judgment; Defendant's policy required that it pay Fieber's
defense costs through "judgment or settlement," although it has
failed to do so. The first paragraph of Defendant's policy with
[Defendant] shall have the right and duty to defend
any suit against [Fieber] seeking damages on account
of such bodily injury or property damage, even if any
of the allegations of the suit are groundless, false
or fraudulent, and may make such investigation and
settlement of any claim or suit as it deems
expedient, but [Defendant] shall not be obligated to
pay any claim or judgment or to defend any suit after
the applicable limit of [Defendant's] liability has
been exhausted by the payment of judgments or
settlements and the discharge of its defense and
payment obligations as provided in paragraph VI.
(Commercial General Liability Policy ¶ I, Ex. 1 of Exhibits to
Defendant's Motion for Summary Judgment.) In pertinent part,
paragraph VI of the policy provides that, "[Defendant] will pay,
as part of and not in addition to the applicable limit of
liability: A. all expenses incurred by [Defendant] in any suit
defended by [Defendant]. . . ." (Id. ¶ VI.) Furthermore, the
policy provides that "[Defendant] shall not be obligated to pay
any claim or judgment or to defend any suit after the applicable
limit of [Defendant's] liability has been exhausted by the
payment of judgments or settlements. . . ." (Id. at Endorsement
The contract clearly and unambiguously established that: (1)
defense costs were in addition to, not part of, the policy limit;
(2) tender of its policy limit did not extinguish Defendant's
duty to defend; and (3) Defendant was obligated to defend Fieber
until its policy limit had been exhausted through the payment of
either a judgment or settlement. Therefore, standing alone,
tender of its policy limit to Plaintiff did not relieve Defendant
of its obligation to defend Fieber. See, e.g., Maryland Cas.
Co. v. W.R. Grace & Co., 794 F. Supp. 1206, 1221 (S.D.N.Y. 1991)
("[W]e find under New York law that the duty to defend survives
the exhaustion of the policy limits."), rev'd on other grounds, 4 F.3d 155 (2d Cir. 1993); Federal Ins. Co. v.
Cablevision Sys. Dev. Co., 662 F. Supp. 1537, 139 (E.D.N.Y. 1987)
("It is well settled in New York that the obligation of insurers
to defend their insured is "heavy indeed" and broader than their
obligation to indemnify. Both of these obligations arise from two
distinct promises by the insurer to the insured."); see also
Nat'l Union Fire Ins. Co. v. Travelers Ins. Co., 214 F.3d 1269,
1274 (11th Cir. 2000) (concluding that an excess insurance
carrier's involvement in litigation did not relieve a primary
insurer of its "contractual duty to defend"); Continental Ins.
Co. v. Burr, 706 A.2d 499, 501 (Del. 1997) (holding under policy
language similar to Defendant's policy that "the duty to defend
is not discharged until policy limits are paid to settle all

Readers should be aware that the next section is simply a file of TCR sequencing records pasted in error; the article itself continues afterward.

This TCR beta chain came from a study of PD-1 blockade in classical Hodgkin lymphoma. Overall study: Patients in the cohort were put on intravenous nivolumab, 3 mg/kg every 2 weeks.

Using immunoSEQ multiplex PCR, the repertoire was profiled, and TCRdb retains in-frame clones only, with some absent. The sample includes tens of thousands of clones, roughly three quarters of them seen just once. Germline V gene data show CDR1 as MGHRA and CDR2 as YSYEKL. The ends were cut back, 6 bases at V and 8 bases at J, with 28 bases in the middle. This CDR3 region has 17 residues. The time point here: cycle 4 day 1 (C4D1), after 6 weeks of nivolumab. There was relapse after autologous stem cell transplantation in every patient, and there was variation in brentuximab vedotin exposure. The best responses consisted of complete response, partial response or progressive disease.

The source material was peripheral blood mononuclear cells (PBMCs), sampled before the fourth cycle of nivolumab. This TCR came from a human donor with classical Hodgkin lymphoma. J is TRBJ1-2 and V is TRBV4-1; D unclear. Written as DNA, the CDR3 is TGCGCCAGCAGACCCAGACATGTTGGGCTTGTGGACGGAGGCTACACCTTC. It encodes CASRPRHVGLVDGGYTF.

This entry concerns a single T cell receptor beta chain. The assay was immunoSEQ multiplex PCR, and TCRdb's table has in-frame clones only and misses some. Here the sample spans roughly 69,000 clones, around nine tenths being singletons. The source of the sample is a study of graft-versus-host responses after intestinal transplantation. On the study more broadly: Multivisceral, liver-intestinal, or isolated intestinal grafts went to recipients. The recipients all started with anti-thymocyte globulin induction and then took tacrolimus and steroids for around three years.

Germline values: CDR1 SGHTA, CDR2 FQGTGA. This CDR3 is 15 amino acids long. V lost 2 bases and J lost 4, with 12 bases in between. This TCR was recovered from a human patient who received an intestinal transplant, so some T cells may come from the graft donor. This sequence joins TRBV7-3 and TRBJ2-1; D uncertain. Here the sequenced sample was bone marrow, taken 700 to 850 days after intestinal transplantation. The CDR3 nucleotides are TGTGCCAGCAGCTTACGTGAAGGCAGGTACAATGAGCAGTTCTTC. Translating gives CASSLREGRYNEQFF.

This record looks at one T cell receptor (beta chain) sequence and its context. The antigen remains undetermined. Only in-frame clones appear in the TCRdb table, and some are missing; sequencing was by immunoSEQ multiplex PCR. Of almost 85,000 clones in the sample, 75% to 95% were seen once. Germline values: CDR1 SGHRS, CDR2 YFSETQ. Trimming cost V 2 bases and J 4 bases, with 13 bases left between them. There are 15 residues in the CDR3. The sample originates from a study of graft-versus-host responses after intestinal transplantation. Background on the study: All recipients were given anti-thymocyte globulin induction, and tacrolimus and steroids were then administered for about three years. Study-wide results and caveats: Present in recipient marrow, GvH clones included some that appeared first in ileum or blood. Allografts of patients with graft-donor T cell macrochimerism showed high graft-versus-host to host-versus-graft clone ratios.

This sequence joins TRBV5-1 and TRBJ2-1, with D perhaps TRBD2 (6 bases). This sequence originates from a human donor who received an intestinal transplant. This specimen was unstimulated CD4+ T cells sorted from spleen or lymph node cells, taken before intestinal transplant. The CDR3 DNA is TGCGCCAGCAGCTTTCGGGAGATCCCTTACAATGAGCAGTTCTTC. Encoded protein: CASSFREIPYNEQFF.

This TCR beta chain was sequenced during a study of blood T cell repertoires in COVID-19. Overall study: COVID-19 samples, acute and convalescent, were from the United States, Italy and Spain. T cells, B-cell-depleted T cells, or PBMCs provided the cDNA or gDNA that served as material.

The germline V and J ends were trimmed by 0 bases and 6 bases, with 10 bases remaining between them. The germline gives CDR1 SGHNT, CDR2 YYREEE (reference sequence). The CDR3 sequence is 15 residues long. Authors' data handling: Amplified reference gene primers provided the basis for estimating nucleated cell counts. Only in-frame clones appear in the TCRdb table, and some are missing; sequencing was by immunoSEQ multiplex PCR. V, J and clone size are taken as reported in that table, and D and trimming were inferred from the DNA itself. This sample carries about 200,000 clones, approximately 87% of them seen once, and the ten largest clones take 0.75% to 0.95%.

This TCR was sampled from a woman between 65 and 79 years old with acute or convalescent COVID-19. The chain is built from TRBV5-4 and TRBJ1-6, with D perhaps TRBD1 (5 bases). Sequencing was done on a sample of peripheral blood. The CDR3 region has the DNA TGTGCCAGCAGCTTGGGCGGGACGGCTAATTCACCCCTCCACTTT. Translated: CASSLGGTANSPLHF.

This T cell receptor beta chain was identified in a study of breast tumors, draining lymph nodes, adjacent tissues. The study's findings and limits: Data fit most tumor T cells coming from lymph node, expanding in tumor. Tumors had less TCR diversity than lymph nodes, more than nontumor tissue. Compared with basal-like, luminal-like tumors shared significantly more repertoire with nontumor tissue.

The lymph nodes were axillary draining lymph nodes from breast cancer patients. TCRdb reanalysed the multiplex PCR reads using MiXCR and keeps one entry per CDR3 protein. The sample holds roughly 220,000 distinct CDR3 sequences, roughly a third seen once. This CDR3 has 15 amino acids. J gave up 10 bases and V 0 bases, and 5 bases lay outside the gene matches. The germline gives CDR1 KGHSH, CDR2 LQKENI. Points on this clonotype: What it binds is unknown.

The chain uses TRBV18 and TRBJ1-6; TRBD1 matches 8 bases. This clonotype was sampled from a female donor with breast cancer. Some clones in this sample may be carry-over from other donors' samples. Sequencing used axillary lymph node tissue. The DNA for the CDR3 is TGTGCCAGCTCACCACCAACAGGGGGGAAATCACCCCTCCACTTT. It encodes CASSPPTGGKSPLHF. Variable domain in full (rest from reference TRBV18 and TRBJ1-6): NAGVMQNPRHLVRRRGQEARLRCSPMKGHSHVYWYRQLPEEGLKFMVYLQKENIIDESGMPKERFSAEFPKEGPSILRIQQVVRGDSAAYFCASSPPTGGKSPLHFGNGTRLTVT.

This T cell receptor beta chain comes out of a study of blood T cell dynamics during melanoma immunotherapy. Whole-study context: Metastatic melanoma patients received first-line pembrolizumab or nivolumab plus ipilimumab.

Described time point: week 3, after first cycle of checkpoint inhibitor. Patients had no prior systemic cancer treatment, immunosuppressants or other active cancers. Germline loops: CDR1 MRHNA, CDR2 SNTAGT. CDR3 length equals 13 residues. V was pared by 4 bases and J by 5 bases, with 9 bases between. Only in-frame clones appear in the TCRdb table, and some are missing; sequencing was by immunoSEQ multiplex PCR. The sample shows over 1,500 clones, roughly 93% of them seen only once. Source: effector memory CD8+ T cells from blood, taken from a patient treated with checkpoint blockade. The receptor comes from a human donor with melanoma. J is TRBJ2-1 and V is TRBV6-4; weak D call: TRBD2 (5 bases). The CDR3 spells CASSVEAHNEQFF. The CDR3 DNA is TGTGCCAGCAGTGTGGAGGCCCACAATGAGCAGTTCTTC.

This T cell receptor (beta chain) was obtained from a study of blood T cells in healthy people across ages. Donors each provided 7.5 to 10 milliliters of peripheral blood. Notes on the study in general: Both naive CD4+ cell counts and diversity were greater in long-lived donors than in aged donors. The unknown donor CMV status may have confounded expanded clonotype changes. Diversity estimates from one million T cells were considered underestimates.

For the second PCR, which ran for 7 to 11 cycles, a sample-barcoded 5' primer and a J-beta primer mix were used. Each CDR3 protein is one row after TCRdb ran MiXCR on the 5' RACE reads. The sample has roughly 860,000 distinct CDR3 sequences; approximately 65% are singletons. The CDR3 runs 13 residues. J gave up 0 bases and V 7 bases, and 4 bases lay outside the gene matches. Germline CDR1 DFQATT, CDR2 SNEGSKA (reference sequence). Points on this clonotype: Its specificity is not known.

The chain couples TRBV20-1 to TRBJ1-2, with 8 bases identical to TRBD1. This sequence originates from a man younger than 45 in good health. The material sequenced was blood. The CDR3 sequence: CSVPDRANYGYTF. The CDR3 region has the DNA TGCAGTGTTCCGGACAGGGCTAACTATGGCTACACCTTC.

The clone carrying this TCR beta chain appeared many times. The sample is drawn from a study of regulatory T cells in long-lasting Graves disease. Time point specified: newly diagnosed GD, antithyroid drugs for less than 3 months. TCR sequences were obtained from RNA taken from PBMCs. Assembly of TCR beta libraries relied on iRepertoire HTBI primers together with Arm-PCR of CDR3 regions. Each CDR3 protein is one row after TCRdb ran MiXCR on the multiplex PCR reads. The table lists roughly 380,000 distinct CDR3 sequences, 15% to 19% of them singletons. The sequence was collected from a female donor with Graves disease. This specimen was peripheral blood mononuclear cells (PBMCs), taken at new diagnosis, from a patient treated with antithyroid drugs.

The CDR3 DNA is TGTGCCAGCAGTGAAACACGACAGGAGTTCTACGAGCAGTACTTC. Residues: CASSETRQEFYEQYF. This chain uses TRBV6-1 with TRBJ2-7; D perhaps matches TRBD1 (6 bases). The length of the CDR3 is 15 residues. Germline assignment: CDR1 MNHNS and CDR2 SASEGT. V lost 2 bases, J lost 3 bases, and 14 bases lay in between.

claims or to satisfy a judgment against the insured."). Defined
as Defendant's "duty," under the policy Defendant was obligated
to defend any suit until that time when its policy limit had been
exhausted through the payment of either a judgment or settlement.
Therefore, Defendant must pay for the defense costs that Fieber
incurred until the Frigolino action was settled on January 25,
Moreover, the Court notes that Plaintiff's policy was tied to
Defendant's obligation to defend Fieber until its policy limit
was exhausted by payment of settlement or judgment. Plaintiff's
policy provides that, "We will have the right and duty to defend
any `suit' seeking those damages when: (a) the applicable limits
of insurance of the `underlying insurance' and other insurance
have been used up in the payment of judgments or settlements."
(Big Shield Commercial Catastrophe Liability Policy [Pl.'s
Policy] ¶ I., Ex. D of Exhibits to Plaintiff's Motion for Partial
Summary Judgment.) This provision makes clear that Plaintiff is
obligated to pay Fieber's legal fees only when Defendant has
tendered its policy limit through judgment or settlement.
Defendant, however, points to a provision entitled,
"Supplementary Payments," which follows the "Insuring
Agreement" section of the policy to argue that Plaintiff must pay the legal fees
because Plaintiff had assumed control of the litigation. That
section reads, "We will pay, with respect to any claim we
investigate or settle, or any `suit' against an insured we
defend: (I) All expenses we incur." (Id.) Given the ordering of
these provisions, it is clear that the Supplemental Payment
section merely defines "costs" and does not specify when the
costs must be paid (an issue addressed in the preceding Insuring
Agreement). Moreover, construing the Supplementary Payments
provision to require Defendant to pay for legal expenses when
Defendant incurs such expenses would eviscerate the ordering
established in the respective policies, namely that Plaintiff's
obligation to defend is triggered only when Defendant's
applicable limits have been exhausted in the payment of
settlement or judgment.
Despite its argument that Plaintiff's taking control of the
case extinguished its obligation to pay defense costs,
Defendant's duty to defend ceased only when the policy so stated.
Under the clear and unambiguous policy, Defendant was required to
pay defense costs until it exhausted its policy limit through
either settlement or judgment. Accordingly, Defendant is
obligated to pay all defense costs and ...